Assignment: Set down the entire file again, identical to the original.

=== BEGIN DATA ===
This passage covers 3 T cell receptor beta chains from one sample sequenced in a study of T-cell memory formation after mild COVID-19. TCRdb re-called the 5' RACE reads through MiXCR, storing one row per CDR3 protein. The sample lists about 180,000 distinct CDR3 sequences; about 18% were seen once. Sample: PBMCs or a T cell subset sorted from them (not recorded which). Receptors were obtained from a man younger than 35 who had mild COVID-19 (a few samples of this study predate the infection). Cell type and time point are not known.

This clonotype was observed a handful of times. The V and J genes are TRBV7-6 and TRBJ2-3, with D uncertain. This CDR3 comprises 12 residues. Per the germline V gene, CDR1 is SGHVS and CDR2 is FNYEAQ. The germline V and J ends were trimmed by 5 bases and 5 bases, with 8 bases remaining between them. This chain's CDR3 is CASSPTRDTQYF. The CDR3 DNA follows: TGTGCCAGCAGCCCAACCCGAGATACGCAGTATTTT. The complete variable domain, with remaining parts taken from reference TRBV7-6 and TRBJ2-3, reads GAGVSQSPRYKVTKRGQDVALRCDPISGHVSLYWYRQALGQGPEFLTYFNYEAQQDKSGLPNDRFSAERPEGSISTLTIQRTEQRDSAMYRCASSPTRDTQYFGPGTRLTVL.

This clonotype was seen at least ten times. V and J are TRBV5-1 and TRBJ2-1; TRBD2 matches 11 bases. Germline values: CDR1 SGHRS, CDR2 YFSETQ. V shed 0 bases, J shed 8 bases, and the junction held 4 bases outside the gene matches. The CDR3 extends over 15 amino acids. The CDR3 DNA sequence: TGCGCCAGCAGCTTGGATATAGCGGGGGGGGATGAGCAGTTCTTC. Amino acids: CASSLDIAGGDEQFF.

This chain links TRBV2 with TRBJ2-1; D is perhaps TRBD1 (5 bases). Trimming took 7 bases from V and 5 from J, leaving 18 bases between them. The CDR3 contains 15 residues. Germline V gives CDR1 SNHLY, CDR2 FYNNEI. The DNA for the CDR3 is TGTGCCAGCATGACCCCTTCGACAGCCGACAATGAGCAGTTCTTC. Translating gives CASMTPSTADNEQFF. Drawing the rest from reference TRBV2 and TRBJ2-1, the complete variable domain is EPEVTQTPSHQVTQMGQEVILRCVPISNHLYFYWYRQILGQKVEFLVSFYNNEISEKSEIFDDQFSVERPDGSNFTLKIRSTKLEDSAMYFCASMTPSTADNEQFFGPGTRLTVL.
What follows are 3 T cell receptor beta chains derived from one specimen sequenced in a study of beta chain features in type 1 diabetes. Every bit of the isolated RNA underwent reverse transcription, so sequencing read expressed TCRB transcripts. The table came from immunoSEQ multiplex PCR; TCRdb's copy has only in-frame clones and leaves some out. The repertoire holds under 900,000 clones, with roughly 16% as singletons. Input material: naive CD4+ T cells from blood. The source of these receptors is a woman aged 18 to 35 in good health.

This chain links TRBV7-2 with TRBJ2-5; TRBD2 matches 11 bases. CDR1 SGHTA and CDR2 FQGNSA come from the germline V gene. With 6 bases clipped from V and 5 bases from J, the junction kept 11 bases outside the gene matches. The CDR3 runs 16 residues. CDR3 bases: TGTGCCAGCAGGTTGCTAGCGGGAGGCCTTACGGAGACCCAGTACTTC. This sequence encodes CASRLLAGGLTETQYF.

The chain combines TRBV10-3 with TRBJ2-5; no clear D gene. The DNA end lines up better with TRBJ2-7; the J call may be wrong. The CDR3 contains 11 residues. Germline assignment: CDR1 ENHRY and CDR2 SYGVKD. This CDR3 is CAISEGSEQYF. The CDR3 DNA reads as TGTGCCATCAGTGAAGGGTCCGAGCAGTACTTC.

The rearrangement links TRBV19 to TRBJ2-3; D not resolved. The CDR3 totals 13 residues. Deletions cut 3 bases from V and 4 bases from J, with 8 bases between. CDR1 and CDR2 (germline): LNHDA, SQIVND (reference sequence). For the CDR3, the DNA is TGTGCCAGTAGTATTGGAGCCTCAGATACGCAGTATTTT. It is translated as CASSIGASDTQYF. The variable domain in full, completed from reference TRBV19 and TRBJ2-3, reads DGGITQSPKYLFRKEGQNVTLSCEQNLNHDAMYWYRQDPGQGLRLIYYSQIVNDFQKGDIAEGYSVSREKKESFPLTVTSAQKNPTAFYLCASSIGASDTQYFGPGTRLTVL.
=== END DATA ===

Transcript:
This passage covers 3 T cell receptor beta chains from one sample sequenced in a study of T-cell memory formation after mild COVID-19. TCRdb re-called the 5' RACE reads through MiXCR, storing one row per CDR3 protein. The sample lists about 180,000 distinct CDR3 sequences; about 18% were seen once. Sample: PBMCs or a T cell subset sorted from them (not recorded which). Receptors were obtained from a man younger than 35 who had mild COVID-19 (a few samples of this study predate the infection). Cell type and time point are not known.

This clonotype was observed a handful of times. The V and J genes are TRBV7-6 and TRBJ2-3, with D uncertain. This CDR3 comprises 12 residues. Per the germline V gene, CDR1 is SGHVS and CDR2 is FNYEAQ. The germline V and J ends were trimmed by 5 bases and 5 bases, with 8 bases remaining between them. This chain's CDR3 is CASSPTRDTQYF. The CDR3 DNA follows: TGTGCCAGCAGCCCAACCCGAGATACGCAGTATTTT. The complete variable domain, with remaining parts taken from reference TRBV7-6 and TRBJ2-3, reads GAGVSQSPRYKVTKRGQDVALRCDPISGHVSLYWYRQALGQGPEFLTYFNYEAQQDKSGLPNDRFSAERPEGSISTLTIQRTEQRDSAMYRCASSPTRDTQYFGPGTRLTVL.

This clonotype was seen at least ten times. V and J are TRBV5-1 and TRBJ2-1; TRBD2 matches 11 bases. Germline values: CDR1 SGHRS, CDR2 YFSETQ. V shed 0 bases, J shed 8 bases, and the junction held 4 bases outside the gene matches. The CDR3 extends over 15 amino acids. The CDR3 DNA sequence: TGCGCCAGCAGCTTGGATATAGCGGGGGGGGATGAGCAGTTCTTC. Amino acids: CASSLDIAGGDEQFF.

This chain links TRBV2 with TRBJ2-1; D is perhaps TRBD1 (5 bases). Trimming took 7 bases from V and 5 from J, leaving 18 bases between them. The CDR3 contains 15 residues. Germline V gives CDR1 SNHLY, CDR2 FYNNEI. The DNA for the CDR3 is TGTGCCAGCATGACCCCTTCGACAGCCGACAATGAGCAGTTCTTC. Translating gives CASMTPSTADNEQFF. Drawing the rest from reference TRBV2 and TRBJ2-1, the complete variable domain is EPEVTQTPSHQVTQMGQEVILRCVPISNHLYFYWYRQILGQKVEFLVSFYNNEISEKSEIFDDQFSVERPDGSNFTLKIRSTKLEDSAMYFCASMTPSTADNEQFFGPGTRLTVL.
What follows are 3 T cell receptor beta chains derived from one specimen sequenced in a study of beta chain features in type 1 diabetes. Every bit of the isolated RNA underwent reverse transcription, so sequencing read expressed TCRB transcripts. The table came from immunoSEQ multiplex PCR; TCRdb's copy has only in-frame clones and leaves some out. The repertoire holds under 900,000 clones, with roughly 16% as singletons. Input material: naive CD4+ T cells from blood. The source of these receptors is a woman aged 18 to 35 in good health.

This chain links TRBV7-2 with TRBJ2-5; TRBD2 matches 11 bases. CDR1 SGHTA and CDR2 FQGNSA come from the germline V gene. With 6 bases clipped from V and 5 bases from J, the junction kept 11 bases outside the gene matches. The CDR3 runs 16 residues. CDR3 bases: TGTGCCAGCAGGTTGCTAGCGGGAGGCCTTACGGAGACCCAGTACTTC. This sequence encodes CASRLLAGGLTETQYF.

The chain combines TRBV10-3 with TRBJ2-5; no clear D gene. The DNA end lines up better with TRBJ2-7; the J call may be wrong. The CDR3 contains 11 residues. Germline assignment: CDR1 ENHRY and CDR2 SYGVKD. This CDR3 is CAISEGSEQYF. The CDR3 DNA reads as TGTGCCATCAGTGAAGGGTCCGAGCAGTACTTC.

The rearrangement links TRBV19 to TRBJ2-3; D not resolved. The CDR3 totals 13 residues. Deletions cut 3 bases from V and 4 bases from J, with 8 bases between. CDR1 and CDR2 (germline): LNHDA, SQIVND (reference sequence). For the CDR3, the DNA is TGTGCCAGTAGTATTGGAGCCTCAGATACGCAGTATTTT. It is translated as CASSIGASDTQYF. The variable domain in full, completed from reference TRBV19 and TRBJ2-3, reads DGGITQSPKYLFRKEGQNVTLSCEQNLNHDAMYWYRQDPGQGLRLIYYSQIVNDFQKGDIAEGYSVSREKKESFPLTVTSAQKNPTAFYLCASSIGASDTQYFGPGTRLTVL.